If shortness of breath continues while taking prednisone, a different medication such as methotrexate should be tried. This works about half the time but if it fails to work, a third line drug such as infliximab can be used.
Is pain in the feet a sign of sarcoidosis?
Pain in the feet could be from direct bone/joint involvement. The management of joint and bone sarcoidosis can be challenging. Methotrexate can be beneficial, although it takes several weeks to work. Physiotherapy may be recommended. If there is no response, we recommend asking the opinion of a neurologist with expertise in sarcoidosis to exclude peripheral neuropathy, which can also show with numbness, and pins and needles in the arms and legs.
Can nutrition help with pain and tiredness?
You should eat a balanced diet with plenty of fruit and vegetables. This helps to not gain weight, which can make tiredness worse. Calcium-rich foods should be limited due to the risk of hypercalcemia.
Can I have inactive sarcoidosis and continuous joint pain?
People with sarcoidosis may become inactive (or stationary) when there is no further evidence of ongoing inflammation. As a result, anti-inflammatory drugs such as prednisone and/or methotrexate are stopped.
However, some symptoms such as joint pain and fatigue can persist. This can be challenging to manage. While any joints can be affected, the feet, ankles and knees are more commonly involved. Individuals may benefit from physiotherapy.
My quality of life has fallen and my doctor has retired?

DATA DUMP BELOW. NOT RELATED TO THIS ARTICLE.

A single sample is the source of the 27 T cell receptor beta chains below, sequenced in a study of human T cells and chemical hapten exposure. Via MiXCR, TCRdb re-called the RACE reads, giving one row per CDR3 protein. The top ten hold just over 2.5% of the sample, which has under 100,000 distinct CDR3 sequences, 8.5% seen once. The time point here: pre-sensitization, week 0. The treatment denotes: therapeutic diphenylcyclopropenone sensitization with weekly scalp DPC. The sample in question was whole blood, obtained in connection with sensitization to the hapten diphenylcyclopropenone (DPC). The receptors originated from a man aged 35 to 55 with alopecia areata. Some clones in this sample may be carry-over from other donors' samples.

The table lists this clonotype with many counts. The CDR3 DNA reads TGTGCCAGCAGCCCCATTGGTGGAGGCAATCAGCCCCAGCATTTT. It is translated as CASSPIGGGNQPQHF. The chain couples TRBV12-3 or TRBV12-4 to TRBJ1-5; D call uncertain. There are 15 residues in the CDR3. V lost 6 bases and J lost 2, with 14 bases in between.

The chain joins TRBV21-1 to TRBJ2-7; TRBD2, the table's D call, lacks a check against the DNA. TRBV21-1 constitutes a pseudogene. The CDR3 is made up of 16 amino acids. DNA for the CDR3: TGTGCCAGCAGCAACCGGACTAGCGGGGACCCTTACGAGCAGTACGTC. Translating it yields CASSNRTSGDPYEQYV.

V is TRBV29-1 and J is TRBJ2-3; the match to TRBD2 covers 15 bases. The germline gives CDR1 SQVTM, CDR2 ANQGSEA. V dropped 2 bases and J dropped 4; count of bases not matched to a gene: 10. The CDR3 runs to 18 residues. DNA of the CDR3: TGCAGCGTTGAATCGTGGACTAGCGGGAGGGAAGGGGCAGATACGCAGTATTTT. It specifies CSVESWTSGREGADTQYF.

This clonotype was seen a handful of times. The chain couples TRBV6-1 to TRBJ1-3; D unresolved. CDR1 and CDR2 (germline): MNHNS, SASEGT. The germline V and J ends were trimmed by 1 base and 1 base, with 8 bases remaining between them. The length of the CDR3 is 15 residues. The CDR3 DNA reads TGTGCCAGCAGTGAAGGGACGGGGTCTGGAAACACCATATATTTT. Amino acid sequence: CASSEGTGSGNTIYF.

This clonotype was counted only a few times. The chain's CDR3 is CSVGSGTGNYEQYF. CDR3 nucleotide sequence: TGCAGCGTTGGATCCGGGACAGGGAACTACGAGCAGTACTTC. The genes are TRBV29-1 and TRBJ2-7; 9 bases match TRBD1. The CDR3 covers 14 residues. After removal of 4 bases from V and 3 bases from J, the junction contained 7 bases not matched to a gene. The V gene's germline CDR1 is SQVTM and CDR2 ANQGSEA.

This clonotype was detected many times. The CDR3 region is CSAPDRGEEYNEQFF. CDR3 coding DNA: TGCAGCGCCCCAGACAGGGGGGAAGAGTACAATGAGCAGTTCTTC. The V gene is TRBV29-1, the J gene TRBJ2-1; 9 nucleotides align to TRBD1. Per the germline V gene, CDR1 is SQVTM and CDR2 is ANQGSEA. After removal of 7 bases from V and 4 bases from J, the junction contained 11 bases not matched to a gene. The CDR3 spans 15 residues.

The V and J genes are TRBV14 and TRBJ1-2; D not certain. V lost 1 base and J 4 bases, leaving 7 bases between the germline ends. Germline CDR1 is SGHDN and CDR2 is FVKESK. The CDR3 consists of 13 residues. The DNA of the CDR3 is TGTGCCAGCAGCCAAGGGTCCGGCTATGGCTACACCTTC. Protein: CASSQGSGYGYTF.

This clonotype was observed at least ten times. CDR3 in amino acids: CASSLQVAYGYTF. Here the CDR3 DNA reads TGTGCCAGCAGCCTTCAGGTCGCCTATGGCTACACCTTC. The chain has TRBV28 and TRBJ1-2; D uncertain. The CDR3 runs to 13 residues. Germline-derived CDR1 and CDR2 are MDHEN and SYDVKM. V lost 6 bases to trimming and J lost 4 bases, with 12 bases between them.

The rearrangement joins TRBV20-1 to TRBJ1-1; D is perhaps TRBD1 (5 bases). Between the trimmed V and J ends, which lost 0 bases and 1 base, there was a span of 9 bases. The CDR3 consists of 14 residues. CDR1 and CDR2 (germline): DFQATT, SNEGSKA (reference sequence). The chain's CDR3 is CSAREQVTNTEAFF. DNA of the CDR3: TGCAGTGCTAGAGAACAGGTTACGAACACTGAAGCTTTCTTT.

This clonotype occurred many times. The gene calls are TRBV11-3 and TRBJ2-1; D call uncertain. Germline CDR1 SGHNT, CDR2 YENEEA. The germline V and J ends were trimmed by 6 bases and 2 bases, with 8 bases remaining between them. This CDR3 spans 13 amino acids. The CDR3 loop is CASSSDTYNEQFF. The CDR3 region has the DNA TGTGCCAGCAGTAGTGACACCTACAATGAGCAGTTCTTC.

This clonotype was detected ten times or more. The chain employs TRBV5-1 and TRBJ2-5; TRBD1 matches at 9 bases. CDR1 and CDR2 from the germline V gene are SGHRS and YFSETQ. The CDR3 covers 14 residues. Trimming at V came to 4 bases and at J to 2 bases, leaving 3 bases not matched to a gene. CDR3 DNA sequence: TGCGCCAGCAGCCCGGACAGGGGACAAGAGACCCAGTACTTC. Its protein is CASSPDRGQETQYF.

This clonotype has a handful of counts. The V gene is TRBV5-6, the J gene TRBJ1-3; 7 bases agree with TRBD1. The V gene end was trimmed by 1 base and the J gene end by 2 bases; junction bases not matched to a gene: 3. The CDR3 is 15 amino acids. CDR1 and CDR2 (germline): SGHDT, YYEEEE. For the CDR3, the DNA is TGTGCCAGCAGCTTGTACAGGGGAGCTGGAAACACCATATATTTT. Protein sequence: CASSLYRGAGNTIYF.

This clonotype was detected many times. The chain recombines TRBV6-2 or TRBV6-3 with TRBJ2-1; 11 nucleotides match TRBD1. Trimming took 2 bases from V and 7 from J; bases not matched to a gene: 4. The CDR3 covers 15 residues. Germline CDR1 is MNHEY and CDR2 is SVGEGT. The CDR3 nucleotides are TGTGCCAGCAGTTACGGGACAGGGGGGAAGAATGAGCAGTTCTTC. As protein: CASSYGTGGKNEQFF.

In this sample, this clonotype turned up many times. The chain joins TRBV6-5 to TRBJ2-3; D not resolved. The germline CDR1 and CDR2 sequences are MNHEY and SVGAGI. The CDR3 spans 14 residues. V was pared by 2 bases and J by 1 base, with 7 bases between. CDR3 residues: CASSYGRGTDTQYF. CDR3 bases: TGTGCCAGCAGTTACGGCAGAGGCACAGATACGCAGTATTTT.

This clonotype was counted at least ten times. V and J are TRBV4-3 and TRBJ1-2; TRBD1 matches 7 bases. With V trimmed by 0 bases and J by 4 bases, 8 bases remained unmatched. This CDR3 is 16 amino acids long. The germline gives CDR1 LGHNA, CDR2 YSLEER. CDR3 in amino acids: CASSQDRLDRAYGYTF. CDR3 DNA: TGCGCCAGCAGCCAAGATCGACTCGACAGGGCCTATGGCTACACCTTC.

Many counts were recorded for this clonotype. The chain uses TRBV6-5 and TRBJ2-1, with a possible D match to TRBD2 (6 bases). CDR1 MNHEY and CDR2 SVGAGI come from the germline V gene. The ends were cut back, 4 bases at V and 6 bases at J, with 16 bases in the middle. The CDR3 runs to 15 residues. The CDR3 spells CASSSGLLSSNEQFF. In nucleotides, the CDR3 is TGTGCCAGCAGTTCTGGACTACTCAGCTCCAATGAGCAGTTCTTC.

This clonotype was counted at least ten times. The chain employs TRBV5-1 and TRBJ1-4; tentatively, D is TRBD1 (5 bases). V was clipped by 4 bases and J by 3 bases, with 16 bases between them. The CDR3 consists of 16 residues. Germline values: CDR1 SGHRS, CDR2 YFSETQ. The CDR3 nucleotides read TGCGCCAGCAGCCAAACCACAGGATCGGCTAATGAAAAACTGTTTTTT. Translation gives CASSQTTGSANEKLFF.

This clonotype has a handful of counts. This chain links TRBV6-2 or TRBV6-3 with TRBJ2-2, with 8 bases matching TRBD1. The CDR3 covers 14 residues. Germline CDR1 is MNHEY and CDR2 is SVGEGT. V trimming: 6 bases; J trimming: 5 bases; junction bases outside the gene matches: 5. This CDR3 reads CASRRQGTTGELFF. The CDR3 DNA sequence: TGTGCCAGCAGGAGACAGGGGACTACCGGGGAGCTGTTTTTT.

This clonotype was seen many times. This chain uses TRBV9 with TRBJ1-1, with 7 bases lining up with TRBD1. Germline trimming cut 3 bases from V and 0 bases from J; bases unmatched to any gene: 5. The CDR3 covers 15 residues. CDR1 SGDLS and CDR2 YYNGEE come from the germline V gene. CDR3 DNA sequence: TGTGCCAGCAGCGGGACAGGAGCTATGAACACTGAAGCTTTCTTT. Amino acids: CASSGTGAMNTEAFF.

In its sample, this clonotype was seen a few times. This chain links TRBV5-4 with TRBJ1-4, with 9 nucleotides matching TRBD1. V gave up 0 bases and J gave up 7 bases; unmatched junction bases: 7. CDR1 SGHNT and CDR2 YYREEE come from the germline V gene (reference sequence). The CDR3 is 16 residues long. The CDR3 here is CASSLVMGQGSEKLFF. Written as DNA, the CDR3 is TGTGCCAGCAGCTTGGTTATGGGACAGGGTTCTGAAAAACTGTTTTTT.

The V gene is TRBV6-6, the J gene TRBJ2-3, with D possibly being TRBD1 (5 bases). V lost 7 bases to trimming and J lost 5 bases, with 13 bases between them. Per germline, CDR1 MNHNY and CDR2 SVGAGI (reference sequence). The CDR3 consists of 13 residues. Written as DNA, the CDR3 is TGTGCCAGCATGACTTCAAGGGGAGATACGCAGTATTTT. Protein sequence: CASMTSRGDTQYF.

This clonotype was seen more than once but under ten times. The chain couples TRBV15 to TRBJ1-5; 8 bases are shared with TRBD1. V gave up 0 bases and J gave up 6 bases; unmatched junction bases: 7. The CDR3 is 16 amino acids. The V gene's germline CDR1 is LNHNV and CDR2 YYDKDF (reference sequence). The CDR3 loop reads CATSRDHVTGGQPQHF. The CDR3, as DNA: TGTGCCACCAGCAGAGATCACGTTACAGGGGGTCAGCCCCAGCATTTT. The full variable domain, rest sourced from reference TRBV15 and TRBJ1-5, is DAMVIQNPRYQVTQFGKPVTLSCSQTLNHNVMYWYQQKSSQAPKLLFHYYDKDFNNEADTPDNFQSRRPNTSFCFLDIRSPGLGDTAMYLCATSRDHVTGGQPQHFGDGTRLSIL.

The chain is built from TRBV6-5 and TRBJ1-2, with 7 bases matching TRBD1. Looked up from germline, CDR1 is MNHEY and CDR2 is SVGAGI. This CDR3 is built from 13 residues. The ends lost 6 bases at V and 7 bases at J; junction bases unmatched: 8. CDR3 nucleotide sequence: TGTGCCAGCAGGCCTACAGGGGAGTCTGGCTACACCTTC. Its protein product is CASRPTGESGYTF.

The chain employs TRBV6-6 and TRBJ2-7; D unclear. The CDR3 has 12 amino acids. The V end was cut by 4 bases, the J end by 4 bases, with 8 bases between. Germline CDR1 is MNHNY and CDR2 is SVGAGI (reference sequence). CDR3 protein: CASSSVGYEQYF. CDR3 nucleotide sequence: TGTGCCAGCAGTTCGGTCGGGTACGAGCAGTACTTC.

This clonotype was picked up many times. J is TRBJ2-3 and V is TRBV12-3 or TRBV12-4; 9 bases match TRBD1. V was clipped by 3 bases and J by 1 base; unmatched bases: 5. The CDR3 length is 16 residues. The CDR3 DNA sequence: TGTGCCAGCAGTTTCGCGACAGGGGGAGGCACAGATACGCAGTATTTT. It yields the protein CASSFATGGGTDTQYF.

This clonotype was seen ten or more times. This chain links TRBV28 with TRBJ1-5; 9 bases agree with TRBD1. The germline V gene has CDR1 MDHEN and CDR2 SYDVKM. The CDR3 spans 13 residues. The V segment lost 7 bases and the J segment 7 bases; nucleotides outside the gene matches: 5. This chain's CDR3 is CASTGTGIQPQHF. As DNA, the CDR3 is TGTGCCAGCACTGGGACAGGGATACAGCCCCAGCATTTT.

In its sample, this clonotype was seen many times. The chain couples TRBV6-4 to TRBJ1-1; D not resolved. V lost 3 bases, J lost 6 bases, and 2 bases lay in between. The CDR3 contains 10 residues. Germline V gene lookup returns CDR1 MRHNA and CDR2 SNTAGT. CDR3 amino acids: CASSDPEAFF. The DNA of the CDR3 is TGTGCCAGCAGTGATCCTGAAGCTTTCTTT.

Contact another sarcoidosis specialist and continue with your regular checks, particularly because of the cardiac involvement. Corticosteroids are unlikely to improve your quality of life and sometimes they make it worse. If your sarcoidosis is under control, rather than drug treatment, your quality of life may benefit from rehabilitation. As noted in the guidelines, there are other medications to consider when prednisone and methotrexate no longer control symptoms.
Generally, the ERS Treatment Guideline is well-known among specialists. Non-specialists may not be so familiar, which is why people with sarcoidosis should be referred to specialised centres. Find out more about the ERS Sarcoidosis Treatment Guideline on our Library page.
The guideline does not cover treatment of some sarcoidosis involvements when they have not been specifically investigated by dedicated studies. For example, renal (kidney) involvement, which can be a dangerous symptom of sarcoidosis. Sarcoidosis drugs can be used in these cases but individuals should be carefully followed at a specialist centre.
The guideline provides precise treatment explanations and a clear overview of available drugs with dosage and side effects. This will help to reduce uncertainties and mistakes in the management of people with sarcoidosis.
Discuss this with your doctor and find out why they do not want to use the guideline recommendations.
Some pulmonologists may not be used to using drugs such as infliximab. In that case, you may want to ask to see a rheumatologist or someone who is used to prescribing those types of drugs for other conditions e.g., rheumatoid arthritis.
Yes, healthcare providers are not obliged to follow the guideline recommendations. However, the recommendations for use of drugs such as infliximab, usually do help healthcare providers, especially in the United States of America and other countries.
You can point out that these recommendations are produced using GRADE (The Grading of Recommendations Assessment, Development and Evaluation) and healthcare providers usually follow GRADE recommendations for conditions such as cancer.
Generally, pulmonary rehabilitation is not limited to the lung as it includes general motor activities as well. The benefit of pulmonary rehabilitation extends outside the lung, as it reduces symptoms, particularly fatigue and improves quality of life. Walking, swimming, yoga, and other low-intensity exercises may also improve quality of life for people with sarcoidosis.
Currently there is not enough research data available on these symptoms to produce a guideline. A case-by-case approach is needed and a consultation with a rheumatologist is often recommended.
This may be considered for the next guideline round if more cases and data become available.